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Planting Virginia Creeper? Beware!

John MacNab is a published writer and blogger, as well as a professional driving instructor (Approved Driving Instructor, ADI).

The Virginia Creeper, a Beautiful Plant

Certainly, it is a beautiful plant; the stems have five leaflets and are pleasantly attractive, especially in May when they are still ‘Spring Green,’ but this pleasantly attractive vine does tend to take over.

Most gardeners plant the vine for privacy. It is ideal for covering the fence between you and your neighbours; not only does it cover the boring blandness of a fence or wall, but it gives you a delightful plant to look at. As a plus in the way of privacy, the vine will extend about a foot higher than the fence.

If you don’t get along with your neighbours, the Virginia creeper is a must during the summer months. The vine will protect you from their prying eyes when you are having barbecues or erotic pool parties. Not only do the robins love building nests in the foliage, but all the other birds drool at the first sight of the vine’s blue/purple berries in September. As an added bonus, the reddish leaves are breathtaking in the fall.

During research, I was very surprised to find out that the vine’s berries are poisonous, and the sap can cause irritation, a fact that does not seem to put the birds off.

Then Comes the Fall . . .

Although it loses its foliage during the winter months, this is no big deal to most Canadian families, as by that time they have emptied the pool and hunkered down, with snow-blowers and shovels to hand, not forgetting the ample supply of chilled beer to help immunise them against the dreaded effects of cabin fever. The BBQ is left in a convenient place on the deck in case there is a mild day of around minus 10C when it can be used again.

Be Wary of Planting Such a Multi-Talented Vine

The Virginia Creeper has the mentality of a megalomaniac, and it has been suggested that the Creeper be urged to run for office. Hiding within that cutting that you are about to plant is a ruthless, power-crazed determination. To you, the cuttings will grow to be an eye-catching method of hiding your neighbour’s antics, but the Virginia creeper views the top of your fence as a jumping off point for world domination.

Most gardeners, who decide to plant the Virginia, on learning that the vine grows up to 50 feet high, tend to check their garden for tall buildings or trees, and if there are none, sigh with relief, and go ahead and plant it. Do not make this mistake. The creeper does not care whether it is climbing upwards or sideways. By the same token, don’t sigh with relief if your garden is less than 50 feet in length. The vine also has a spread of 50 feet, and it does not care how large your garden is; it will grow to its allotted 50 feet no matter whose garden it’s in. The vine doesn’t care if it grows over your car, or over your swimming pool, but most importantly, it doesn’t care if it grows under your home.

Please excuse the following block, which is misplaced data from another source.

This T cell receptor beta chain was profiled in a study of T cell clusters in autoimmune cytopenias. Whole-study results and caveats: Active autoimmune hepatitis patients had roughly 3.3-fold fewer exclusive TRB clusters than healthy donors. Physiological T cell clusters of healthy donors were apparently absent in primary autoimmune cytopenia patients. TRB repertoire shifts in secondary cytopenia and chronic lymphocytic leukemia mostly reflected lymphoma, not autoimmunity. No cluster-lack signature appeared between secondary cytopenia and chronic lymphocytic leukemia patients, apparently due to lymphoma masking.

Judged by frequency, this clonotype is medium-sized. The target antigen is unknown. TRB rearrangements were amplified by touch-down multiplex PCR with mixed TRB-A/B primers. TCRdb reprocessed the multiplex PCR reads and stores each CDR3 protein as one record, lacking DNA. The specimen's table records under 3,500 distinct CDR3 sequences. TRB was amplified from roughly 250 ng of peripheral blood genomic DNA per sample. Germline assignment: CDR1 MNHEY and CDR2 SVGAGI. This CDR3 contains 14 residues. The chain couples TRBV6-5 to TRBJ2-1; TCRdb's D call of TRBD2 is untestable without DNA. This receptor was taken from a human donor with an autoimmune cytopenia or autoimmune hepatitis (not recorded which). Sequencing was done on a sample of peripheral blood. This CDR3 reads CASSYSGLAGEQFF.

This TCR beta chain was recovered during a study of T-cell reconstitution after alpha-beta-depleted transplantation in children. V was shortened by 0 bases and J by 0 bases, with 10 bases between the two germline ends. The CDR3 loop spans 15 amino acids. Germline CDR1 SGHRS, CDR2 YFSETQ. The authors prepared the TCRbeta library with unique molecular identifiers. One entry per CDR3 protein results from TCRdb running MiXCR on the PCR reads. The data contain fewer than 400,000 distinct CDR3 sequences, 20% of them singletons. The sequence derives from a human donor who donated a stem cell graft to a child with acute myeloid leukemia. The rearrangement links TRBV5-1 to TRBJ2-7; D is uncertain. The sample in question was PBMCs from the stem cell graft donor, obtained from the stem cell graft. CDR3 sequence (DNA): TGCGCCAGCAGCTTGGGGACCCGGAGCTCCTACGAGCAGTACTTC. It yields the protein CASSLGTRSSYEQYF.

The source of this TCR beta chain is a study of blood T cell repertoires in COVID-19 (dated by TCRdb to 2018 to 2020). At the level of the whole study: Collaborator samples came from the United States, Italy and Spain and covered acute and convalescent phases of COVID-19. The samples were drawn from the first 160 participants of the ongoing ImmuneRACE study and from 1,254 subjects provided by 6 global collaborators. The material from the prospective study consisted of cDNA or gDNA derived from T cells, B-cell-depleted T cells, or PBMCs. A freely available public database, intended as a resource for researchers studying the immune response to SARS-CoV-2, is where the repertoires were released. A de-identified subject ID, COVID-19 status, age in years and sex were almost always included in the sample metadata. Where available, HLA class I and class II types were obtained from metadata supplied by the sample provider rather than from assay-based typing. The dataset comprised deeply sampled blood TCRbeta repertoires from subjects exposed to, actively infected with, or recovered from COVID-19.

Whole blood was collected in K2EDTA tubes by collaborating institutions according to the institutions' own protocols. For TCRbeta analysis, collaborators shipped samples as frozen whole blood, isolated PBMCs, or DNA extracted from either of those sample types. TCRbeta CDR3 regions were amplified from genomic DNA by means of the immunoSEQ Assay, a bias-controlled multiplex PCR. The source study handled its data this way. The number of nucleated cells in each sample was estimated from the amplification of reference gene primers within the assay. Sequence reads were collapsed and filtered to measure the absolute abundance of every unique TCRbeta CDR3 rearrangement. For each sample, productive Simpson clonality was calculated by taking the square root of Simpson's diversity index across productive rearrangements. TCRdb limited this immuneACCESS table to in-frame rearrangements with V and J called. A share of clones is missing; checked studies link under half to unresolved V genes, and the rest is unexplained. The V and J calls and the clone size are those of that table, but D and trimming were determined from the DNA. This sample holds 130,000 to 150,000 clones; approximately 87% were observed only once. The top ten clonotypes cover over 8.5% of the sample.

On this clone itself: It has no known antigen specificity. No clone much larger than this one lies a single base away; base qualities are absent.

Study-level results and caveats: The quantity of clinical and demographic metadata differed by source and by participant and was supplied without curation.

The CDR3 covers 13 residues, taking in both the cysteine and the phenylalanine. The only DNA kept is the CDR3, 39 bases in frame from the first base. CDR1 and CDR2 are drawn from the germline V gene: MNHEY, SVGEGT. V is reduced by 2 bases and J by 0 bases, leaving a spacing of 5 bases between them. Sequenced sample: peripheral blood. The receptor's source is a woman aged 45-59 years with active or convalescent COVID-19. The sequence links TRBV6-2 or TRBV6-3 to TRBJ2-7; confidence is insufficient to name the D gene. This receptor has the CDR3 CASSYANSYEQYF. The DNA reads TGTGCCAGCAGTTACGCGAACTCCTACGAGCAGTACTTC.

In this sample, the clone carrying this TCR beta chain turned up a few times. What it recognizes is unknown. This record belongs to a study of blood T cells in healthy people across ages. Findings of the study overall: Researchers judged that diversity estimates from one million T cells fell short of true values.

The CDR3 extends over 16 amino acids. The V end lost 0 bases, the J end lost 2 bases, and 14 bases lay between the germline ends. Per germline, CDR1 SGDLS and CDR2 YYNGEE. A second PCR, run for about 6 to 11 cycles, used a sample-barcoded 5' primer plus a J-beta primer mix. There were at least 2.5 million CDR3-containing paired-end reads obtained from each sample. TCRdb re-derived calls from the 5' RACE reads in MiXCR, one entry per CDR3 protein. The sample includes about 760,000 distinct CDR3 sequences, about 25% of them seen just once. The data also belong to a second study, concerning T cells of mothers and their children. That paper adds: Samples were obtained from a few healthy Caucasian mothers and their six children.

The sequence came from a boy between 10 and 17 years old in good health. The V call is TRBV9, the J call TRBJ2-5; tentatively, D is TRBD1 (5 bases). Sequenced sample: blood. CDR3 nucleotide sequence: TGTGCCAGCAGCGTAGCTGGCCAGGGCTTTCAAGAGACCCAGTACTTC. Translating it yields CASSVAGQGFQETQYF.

Beware . . . the Danger

It is the insidious under part that is the most dangerous. The vine spreads by the use of little suckers; the suckers attach to anything—concrete, brick, wood, steel, mailboxes, sheds, decks, trees. it is a cosmopolitan, multicultural plant with no racial or ethnic tendencies—just as long as it is in control. The suckers can be easily removed if caught in time. The ‘caught in time’ part is what matters most. At first, the vine appears to be harmless, belying its true intent. You will probably be delighted at its rapid growth over the first couple of years.

After the second year, you may decide to do some pruning—that is when you will realise that all of the delightful little leaves aren’t just sitting there for you to admire; they are working feverishly in a Virginian Creeper underground. Each bud that is lying on the soil is spreading—downwards and sideways. The vine is quietly reproducing itself via its creeping rootstalks or rhizomes.

Your tiny little bud eventually becomes nearly impossible to eradicate – and it's almost impossible to dig up without a backhoe.

You have been warned.

This content is accurate and true to the best of the author’s knowledge and is not meant to substitute for formal and individualized advice from a qualified professional.

Questions & Answers

Question: Can I dig out a Virginia Creeper and replant it?

Answer: Yes you can. You can also take a cutting and replant it.